Praise the marketing geniuses who figured out a way to sell these unhealthy foods that contain more sugar and calories than certain candy bars as “healthy.” If you’re going to eat these surprisingly unhealthy foods, pick ones with “100 to 200 calories, four grams or more of protein, three grams or more of fiber, and less than 10 grams of sugar,” suggests Blatner. “The best bars have minimal ingredients, and those with more fiber and protein and less sugar will be more satisfying.”
Wholesome and humble, bran muffins seem like a breakfast food hero. But while bran itself is a source of fiber, it becomes less—much, much less—nutritious when baked into a muffin. “Bran muffins are typically loaded with white flour, white sugar, and butter,” says Blatner. If you’re really craving a muffin, make them yourself and look for recipes that use whole wheat flour and substitute applesauce for butter.
Words like “multigrain,” “wheat,” and “7 grain” don’t mean all that much. Many breads labeled this way actually contain refined grains, which lack the fiber of whole grains and can make your blood sugar spike faster after eating, leading to cravings. Be a smarter bread shopper! “Check the ingredient list to see that the bread is actually made with ‘whole’ grains,” says Blatner. If the first flour listed on the label is refined (look for “bleached” or “unbleached enriched wheat flour”), it’s not really a whole grain product.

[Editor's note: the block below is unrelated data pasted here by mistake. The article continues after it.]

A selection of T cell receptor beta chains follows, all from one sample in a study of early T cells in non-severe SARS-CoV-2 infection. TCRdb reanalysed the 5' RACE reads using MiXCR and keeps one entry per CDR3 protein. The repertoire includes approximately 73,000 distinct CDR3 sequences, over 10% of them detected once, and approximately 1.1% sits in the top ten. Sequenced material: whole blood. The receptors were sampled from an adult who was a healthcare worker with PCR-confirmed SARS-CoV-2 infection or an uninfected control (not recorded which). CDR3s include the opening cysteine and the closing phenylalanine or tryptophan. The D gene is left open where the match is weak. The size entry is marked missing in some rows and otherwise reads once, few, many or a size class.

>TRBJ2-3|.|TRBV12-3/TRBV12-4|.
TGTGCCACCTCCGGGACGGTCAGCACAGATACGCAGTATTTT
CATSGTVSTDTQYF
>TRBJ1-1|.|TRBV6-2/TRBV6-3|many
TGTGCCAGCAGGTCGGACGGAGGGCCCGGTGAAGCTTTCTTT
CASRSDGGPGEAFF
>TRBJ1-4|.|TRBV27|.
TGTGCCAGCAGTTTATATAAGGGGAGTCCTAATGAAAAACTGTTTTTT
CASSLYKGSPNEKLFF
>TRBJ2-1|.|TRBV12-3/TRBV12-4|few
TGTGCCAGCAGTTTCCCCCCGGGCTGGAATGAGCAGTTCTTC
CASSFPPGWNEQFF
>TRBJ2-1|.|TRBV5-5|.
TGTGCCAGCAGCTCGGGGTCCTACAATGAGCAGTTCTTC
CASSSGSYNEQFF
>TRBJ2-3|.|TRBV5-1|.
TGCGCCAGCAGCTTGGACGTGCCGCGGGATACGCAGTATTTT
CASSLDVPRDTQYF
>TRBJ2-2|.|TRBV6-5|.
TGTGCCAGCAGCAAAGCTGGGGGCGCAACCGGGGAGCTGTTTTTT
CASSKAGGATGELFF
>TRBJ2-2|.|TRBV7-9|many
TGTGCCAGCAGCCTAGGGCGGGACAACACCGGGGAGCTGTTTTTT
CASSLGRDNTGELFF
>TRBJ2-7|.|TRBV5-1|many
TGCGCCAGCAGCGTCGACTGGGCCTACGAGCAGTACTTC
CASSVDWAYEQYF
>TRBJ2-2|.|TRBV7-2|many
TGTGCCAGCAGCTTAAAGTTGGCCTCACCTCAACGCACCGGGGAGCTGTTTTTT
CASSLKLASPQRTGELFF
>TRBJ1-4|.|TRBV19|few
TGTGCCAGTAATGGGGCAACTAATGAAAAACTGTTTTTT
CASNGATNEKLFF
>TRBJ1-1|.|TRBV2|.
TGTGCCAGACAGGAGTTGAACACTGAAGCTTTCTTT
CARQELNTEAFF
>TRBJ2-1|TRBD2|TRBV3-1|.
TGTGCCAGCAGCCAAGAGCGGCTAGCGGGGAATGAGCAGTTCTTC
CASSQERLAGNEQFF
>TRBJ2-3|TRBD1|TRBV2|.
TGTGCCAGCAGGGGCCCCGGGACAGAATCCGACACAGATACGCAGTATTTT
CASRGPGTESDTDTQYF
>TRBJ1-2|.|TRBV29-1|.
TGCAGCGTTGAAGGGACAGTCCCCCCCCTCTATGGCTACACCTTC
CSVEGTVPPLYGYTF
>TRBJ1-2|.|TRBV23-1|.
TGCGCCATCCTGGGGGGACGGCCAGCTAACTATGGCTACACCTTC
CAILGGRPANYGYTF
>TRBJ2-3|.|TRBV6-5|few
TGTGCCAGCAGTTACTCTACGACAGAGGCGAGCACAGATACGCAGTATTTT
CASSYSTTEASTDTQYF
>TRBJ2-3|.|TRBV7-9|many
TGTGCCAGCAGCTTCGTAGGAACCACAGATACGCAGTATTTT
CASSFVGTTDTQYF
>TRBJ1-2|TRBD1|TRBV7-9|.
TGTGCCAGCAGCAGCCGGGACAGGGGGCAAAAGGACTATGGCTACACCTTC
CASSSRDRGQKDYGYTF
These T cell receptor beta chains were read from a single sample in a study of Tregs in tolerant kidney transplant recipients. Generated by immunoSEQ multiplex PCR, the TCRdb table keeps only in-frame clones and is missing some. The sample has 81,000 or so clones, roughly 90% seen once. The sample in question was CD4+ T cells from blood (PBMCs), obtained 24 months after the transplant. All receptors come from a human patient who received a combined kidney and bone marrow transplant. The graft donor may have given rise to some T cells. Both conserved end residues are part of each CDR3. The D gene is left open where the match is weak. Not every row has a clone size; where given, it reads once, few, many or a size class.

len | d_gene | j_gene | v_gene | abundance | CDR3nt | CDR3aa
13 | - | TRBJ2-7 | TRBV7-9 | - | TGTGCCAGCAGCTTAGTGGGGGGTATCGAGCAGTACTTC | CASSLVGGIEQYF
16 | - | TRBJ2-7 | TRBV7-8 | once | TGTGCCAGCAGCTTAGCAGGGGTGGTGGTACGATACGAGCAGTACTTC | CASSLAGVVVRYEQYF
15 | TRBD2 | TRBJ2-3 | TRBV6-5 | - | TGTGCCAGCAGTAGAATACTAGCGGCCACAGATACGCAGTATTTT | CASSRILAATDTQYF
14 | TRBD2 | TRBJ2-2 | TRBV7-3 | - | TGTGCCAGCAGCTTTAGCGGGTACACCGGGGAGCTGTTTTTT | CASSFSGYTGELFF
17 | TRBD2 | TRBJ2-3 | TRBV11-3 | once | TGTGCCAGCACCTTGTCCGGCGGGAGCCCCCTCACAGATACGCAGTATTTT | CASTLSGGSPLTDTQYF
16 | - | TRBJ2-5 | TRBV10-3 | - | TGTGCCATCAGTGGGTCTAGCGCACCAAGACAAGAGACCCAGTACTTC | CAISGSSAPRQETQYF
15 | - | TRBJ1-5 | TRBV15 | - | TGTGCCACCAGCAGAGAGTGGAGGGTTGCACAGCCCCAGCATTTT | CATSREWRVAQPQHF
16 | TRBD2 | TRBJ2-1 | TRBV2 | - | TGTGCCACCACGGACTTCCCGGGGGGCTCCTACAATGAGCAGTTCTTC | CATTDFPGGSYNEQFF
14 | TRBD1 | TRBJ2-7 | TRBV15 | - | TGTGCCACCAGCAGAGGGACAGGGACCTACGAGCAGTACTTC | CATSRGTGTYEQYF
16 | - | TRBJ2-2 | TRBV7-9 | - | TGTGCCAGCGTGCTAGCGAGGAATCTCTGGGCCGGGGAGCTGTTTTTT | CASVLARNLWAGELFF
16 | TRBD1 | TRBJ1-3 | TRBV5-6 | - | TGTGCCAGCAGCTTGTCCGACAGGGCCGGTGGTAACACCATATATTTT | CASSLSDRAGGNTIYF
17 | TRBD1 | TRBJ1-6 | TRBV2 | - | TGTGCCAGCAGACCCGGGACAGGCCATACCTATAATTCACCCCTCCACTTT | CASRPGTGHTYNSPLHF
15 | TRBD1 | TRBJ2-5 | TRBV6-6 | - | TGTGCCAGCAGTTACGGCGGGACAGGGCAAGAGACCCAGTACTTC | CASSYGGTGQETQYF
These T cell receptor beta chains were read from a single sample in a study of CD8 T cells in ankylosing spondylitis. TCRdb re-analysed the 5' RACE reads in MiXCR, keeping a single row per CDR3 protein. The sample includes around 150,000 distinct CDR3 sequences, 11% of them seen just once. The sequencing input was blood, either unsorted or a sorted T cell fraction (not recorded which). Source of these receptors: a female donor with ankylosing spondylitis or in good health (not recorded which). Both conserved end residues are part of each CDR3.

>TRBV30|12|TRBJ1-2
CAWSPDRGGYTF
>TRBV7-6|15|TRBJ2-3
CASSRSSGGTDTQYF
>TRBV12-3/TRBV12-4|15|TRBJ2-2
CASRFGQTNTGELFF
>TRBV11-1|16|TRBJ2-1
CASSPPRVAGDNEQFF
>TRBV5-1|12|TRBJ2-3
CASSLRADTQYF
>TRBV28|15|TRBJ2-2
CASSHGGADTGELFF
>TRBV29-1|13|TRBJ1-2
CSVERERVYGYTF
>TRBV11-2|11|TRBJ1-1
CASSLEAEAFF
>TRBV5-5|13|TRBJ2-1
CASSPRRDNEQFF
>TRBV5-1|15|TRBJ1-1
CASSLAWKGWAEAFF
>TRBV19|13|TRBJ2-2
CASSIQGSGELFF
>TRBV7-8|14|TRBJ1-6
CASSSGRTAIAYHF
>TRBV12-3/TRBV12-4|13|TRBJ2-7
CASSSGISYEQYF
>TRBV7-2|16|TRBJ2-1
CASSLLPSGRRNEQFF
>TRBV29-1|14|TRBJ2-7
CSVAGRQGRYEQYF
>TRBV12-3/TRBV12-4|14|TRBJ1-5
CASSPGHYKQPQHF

Flavored instant oatmeal
It’s a whole grain, a healthy grab-and-go breakfast choice, and easily topped with other healthful sides like berries, flax, and nuts. So what could possibly be bad about oatmeal? Well, flavored packets have more sugar and sodium than regular rolled or steel cut oats. “Plain instant oatmeal packets are great,” says Blatner. “Make a packet and then stir in natural peanut butter. You can also try adding cinnamon, vanilla extract, cocoa nibs, or unsweetened coconut flakes for flavor without sugar. Mashed berries or chopped banana make it naturally sweet.”
Reduced-fat peanut butter
Repeat after us: The fat from nuts is good for you! A study published in 2017 in the Journal of the American College of Cardiology found that an eating plan that includes nuts, tree nuts, peanuts, and walnuts was associated with a lower risk of cardiovascular disease. What’s more, when you compare labels of regular and reduced-fat peanut butter, you’ll see that the calories are roughly equal. The difference is that reduced-fat versions add more sugar to make up for the lack of fat. So choose the regular kind, and stick with 1 to 2 tablespoons per serving.
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